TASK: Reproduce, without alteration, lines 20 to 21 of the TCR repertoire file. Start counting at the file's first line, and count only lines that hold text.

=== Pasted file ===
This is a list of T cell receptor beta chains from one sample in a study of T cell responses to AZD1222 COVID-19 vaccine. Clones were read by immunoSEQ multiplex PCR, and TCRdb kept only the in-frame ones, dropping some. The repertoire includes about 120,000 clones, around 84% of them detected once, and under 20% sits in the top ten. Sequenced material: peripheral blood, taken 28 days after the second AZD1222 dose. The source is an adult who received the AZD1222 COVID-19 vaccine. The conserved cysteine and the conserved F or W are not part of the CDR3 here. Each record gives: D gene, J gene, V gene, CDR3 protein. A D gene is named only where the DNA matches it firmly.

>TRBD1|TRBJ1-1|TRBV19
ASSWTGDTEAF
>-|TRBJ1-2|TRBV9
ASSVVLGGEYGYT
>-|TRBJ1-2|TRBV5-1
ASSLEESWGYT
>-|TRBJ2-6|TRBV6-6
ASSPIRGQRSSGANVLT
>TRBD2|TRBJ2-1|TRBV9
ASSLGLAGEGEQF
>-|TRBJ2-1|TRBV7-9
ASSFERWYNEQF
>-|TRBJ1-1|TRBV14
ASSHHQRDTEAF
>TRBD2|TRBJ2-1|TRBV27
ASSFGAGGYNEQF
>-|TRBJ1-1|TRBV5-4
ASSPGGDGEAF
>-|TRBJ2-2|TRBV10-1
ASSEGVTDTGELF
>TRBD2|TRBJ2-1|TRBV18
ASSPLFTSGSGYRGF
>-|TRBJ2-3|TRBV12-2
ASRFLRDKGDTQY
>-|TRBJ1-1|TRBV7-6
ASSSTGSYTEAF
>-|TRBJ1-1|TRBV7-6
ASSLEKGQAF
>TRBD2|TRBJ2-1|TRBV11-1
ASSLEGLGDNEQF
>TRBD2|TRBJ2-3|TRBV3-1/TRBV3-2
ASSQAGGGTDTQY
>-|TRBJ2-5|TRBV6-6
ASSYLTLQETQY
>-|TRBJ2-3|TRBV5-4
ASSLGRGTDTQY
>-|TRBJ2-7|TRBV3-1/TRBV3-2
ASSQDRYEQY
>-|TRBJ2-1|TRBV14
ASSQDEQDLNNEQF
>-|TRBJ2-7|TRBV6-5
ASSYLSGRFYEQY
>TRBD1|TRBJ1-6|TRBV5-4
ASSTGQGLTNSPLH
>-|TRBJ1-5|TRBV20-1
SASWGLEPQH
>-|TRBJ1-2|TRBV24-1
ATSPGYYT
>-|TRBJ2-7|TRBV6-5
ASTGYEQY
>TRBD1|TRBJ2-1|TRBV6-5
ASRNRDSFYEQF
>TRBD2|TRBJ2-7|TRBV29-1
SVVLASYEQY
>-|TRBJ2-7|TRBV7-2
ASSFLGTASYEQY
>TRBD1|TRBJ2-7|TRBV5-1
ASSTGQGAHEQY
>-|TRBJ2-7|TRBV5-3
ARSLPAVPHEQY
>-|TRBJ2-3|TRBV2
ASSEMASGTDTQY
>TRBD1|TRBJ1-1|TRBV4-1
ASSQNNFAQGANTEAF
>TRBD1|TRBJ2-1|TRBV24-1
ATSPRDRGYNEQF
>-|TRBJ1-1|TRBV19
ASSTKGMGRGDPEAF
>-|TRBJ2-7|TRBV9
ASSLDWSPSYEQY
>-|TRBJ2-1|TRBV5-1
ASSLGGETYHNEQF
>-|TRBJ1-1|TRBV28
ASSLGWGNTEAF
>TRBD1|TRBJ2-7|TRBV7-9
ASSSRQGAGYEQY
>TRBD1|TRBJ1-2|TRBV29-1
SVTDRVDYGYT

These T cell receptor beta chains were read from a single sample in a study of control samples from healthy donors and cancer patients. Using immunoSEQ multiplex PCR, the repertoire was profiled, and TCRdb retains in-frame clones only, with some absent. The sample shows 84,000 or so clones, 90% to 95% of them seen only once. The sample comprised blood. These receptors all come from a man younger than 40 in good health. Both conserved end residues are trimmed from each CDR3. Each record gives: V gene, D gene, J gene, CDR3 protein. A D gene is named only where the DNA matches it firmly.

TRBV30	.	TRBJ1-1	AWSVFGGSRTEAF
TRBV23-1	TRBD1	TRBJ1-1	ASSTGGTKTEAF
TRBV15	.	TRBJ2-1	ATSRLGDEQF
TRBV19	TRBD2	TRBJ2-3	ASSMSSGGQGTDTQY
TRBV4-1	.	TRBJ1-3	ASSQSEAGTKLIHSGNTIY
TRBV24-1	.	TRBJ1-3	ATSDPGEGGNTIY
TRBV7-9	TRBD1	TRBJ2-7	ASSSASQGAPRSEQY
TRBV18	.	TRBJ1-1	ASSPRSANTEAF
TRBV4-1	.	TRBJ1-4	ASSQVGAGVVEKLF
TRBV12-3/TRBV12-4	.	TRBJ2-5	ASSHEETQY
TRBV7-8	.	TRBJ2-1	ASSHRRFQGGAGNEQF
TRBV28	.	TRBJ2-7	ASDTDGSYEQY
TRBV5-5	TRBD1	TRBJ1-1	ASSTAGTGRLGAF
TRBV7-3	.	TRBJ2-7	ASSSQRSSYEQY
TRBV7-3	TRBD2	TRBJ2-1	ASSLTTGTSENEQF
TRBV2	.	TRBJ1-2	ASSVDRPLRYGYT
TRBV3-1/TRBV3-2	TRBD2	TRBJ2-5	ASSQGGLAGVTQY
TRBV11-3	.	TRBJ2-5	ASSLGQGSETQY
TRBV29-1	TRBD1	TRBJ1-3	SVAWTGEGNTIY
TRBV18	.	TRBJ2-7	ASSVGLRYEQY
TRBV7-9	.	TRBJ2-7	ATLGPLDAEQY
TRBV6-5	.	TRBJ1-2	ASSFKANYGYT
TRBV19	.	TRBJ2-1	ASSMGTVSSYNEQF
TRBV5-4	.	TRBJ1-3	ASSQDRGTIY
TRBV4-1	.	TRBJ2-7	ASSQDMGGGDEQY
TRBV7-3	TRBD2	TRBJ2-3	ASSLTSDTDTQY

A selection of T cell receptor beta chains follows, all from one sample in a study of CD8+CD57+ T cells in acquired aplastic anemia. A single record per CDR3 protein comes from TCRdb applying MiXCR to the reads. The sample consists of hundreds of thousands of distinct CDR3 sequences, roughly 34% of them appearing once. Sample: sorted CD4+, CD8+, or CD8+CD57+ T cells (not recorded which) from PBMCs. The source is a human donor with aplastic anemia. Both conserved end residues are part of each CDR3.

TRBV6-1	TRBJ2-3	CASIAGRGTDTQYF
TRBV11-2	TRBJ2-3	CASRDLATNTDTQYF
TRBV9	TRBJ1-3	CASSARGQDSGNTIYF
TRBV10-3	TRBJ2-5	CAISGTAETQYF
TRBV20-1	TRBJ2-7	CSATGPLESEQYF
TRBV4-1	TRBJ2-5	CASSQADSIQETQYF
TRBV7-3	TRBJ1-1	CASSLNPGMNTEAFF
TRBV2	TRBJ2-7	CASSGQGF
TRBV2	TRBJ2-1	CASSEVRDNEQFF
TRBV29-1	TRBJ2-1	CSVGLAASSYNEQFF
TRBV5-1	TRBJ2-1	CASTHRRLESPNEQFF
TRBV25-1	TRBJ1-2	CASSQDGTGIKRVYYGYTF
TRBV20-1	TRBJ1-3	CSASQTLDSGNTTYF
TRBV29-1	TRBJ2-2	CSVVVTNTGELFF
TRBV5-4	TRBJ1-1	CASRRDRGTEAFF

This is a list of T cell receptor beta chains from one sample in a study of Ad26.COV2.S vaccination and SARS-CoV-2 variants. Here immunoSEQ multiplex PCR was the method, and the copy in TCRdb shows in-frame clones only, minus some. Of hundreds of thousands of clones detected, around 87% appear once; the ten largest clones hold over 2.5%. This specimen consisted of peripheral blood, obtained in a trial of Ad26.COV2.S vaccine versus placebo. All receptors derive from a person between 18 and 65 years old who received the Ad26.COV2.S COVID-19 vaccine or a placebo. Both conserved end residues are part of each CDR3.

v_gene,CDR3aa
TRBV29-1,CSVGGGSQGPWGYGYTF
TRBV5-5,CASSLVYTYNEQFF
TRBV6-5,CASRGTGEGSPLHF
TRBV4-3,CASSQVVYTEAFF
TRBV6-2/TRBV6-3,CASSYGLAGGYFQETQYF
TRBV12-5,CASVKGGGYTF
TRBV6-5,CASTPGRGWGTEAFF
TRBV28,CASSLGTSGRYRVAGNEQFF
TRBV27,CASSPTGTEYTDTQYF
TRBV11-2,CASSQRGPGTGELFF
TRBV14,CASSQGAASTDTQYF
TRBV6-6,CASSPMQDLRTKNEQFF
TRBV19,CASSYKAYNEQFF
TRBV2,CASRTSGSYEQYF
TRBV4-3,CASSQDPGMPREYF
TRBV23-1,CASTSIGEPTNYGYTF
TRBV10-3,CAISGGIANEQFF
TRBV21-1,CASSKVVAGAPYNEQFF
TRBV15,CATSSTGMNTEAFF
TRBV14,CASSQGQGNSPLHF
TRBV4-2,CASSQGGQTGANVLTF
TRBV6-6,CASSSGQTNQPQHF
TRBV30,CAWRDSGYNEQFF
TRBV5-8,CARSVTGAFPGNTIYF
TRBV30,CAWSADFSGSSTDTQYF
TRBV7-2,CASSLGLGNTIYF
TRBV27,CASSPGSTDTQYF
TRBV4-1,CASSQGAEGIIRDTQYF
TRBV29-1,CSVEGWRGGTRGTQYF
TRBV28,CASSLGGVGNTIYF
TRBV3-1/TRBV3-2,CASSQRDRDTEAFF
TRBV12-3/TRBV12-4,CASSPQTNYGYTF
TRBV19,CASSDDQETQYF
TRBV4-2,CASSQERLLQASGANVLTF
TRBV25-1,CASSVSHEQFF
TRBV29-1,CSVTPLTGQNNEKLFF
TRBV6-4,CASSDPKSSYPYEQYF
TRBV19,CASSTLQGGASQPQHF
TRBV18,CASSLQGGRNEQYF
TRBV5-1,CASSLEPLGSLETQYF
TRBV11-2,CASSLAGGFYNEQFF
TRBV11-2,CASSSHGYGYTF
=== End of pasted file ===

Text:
>-|TRBJ2-2|TRBV10-1
ASSEGVTDTGELF